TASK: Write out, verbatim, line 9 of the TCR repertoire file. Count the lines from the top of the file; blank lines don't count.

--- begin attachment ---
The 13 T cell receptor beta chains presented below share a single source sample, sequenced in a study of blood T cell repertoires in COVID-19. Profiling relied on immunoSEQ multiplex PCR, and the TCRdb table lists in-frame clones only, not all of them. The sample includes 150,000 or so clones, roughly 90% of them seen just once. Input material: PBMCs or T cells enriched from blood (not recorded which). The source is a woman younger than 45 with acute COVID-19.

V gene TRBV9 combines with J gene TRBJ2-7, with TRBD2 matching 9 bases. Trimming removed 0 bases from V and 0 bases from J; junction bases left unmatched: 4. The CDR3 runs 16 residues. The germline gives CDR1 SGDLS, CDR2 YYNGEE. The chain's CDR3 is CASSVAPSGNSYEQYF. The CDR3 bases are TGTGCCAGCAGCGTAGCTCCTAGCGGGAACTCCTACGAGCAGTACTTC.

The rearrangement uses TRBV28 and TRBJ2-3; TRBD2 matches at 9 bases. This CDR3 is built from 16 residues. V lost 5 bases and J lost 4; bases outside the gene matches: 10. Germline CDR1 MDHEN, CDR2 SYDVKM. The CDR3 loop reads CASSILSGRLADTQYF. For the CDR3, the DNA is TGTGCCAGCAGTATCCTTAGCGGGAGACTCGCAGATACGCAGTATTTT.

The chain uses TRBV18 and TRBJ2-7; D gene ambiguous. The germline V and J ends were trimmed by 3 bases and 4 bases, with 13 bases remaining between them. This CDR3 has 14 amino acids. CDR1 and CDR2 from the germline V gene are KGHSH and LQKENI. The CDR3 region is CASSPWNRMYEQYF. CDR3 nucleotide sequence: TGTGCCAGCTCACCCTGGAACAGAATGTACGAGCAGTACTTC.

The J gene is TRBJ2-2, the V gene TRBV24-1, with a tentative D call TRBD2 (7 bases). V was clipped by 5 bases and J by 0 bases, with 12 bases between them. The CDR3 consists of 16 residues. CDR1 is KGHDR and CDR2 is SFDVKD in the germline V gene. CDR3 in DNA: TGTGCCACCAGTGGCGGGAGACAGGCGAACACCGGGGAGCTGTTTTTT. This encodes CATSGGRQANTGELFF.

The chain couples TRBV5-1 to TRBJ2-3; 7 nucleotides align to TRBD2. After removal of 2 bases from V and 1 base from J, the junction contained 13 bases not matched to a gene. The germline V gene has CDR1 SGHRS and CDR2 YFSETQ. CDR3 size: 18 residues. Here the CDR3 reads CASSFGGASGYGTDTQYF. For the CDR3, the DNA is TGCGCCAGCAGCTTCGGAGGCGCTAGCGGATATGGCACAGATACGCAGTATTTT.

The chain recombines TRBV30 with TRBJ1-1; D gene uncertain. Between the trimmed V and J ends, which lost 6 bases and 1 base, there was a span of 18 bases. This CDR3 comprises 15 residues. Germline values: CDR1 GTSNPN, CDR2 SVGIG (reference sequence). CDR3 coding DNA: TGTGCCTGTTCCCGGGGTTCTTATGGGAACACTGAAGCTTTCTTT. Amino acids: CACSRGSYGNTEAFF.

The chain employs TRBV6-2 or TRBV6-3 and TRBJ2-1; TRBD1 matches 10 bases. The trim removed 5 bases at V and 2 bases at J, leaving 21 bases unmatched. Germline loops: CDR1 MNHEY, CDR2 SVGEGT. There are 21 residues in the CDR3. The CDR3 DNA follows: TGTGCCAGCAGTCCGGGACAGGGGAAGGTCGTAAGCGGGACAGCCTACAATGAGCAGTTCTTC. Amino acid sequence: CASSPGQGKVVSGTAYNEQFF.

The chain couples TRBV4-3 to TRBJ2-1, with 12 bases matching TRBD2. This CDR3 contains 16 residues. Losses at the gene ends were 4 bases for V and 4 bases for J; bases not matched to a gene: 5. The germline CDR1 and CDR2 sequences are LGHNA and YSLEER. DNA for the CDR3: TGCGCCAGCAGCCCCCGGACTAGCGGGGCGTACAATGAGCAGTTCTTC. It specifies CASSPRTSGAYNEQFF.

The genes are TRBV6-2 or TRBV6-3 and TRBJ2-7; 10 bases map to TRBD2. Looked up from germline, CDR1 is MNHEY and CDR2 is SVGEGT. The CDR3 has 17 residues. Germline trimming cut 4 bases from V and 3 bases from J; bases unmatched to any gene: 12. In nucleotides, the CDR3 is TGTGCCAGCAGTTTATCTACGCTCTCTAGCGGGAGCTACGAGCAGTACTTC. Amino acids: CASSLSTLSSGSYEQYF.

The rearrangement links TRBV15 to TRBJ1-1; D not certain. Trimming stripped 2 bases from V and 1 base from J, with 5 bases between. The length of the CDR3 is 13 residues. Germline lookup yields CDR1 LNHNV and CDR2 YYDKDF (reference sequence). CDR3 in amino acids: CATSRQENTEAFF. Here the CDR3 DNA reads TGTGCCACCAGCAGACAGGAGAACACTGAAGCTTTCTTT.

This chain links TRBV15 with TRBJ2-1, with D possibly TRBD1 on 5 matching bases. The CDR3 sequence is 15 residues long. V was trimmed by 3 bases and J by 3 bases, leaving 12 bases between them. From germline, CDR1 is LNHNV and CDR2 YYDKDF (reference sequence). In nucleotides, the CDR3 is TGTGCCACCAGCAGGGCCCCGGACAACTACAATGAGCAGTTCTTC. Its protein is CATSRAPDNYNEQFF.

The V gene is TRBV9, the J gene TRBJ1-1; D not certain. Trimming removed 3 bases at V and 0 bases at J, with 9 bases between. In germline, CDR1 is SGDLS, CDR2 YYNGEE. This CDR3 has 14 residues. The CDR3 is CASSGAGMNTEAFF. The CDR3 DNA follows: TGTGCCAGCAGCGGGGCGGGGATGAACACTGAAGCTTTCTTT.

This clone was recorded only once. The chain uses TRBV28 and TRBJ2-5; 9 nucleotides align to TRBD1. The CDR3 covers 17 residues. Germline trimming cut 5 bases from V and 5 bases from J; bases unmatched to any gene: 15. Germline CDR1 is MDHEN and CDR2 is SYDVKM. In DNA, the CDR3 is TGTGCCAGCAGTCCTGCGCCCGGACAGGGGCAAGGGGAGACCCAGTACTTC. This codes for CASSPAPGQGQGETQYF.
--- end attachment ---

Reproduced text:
The chain couples TRBV4-3 to TRBJ2-1, with 12 bases matching TRBD2. This CDR3 contains 16 residues. Losses at the gene ends were 4 bases for V and 4 bases for J; bases not matched to a gene: 5. The germline CDR1 and CDR2 sequences are LGHNA and YSLEER. DNA for the CDR3: TGCGCCAGCAGCCCCCGGACTAGCGGGGCGTACAATGAGCAGTTCTTC. It specifies CASSPRTSGAYNEQFF.